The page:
If you are a pen and paper kind of person and you don’t mind working with numbers yourself, budgeting manually may be a good option for you.
- Make a spreadsheet and list all of your accounts. Update the balances every month.
- Once comfortable with step 1, start tracking your monthly income and expenses.
- After step 2 has become a habit, start categorizing your expenses into “buckets,” or “envelopes.” Don’t set any limits yet.
- By now, you should have a feel for how often you need to check your income and expenses. Some people can stay monthly. Some people might need to do it weekly. Set goals for your “envelopes.” Now you have a budget!
There are many resources out there to help with the actual process of budgeting. My point is that budgeting is like any other skill. It is a skill that you need to practice. From my own experience, I know that you can’t just jump into what the experts all recommend and expect it to go well. Just like with any routine, start small.
How to budget with YNAB
I like using YNAB because of its automation. It frees up time for me to do other things. YNAB uses the following four rules for the best use of its platform.
- Give every dollar a job
- Embrace your true expenses
- Roll with the punches
- Age your money
YNAB will connect and automatically sync with your accounts to download transactions. You’ll need to specify each budget category at first, but YNAB will learn your everyday purchases. As a budgeting nerd, I have a lot of categories. I find joy out of tracking my transactions. It excites me to make plans for future purchases or savings goals and to watch my numbers go up. If that is not who you are, that’s ok too, because you can use more general categories and still be able to budget successfully.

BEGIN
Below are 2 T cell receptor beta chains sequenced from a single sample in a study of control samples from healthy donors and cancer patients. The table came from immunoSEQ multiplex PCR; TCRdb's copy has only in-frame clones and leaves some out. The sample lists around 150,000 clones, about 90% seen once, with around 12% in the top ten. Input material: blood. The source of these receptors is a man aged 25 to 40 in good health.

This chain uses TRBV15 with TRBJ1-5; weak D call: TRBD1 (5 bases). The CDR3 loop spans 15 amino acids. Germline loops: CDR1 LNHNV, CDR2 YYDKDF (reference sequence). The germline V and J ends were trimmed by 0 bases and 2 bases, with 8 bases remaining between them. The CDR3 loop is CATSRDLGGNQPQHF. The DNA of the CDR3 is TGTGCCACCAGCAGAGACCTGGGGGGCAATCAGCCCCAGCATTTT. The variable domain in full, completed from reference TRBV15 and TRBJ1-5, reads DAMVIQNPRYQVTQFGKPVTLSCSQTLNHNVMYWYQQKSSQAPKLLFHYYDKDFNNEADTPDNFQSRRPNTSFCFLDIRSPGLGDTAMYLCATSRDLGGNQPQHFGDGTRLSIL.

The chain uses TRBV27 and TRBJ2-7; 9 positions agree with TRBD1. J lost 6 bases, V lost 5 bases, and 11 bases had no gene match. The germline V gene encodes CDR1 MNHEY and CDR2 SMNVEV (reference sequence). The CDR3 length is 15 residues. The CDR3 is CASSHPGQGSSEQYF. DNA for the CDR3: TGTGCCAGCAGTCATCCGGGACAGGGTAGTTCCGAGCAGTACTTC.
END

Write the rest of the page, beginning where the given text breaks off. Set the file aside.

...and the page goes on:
I suggest you try the manual method first if you’re not sure about budgeting. Once you get used to tracking your money flow, you’ll start to be more aware of your spending. YNAB can help increase your awareness by using generated reports.
Use my referral link to get one month free with YNAB: sign up here. This free month is on top of the free 34-day trial they already give you!
Budgeting is a means to an end
People first, then money, then things.Suze orman
Suze Orman used to sign off on her show every time with the above quote. The “people” part means you. She wanted people to take care of themselves first, then their money, then their material possessions.
A budget should never become an overwhelming part of your life. It is a place to check in with your present and future goals. It provides control over your life and your plan. No matter what people say, there isn’t much you can’t do without money. It is worth minimizing your stress and anxiety about money. That way, you can have more energy for the essential things in life. You’ll have time and the resources for things like spending time with your family and friends, and going out there and living your life.
If knowledge is power, then knowledge about your money is control over your life. Start small, stay steady, and grow to where you are comfortable. You can do it!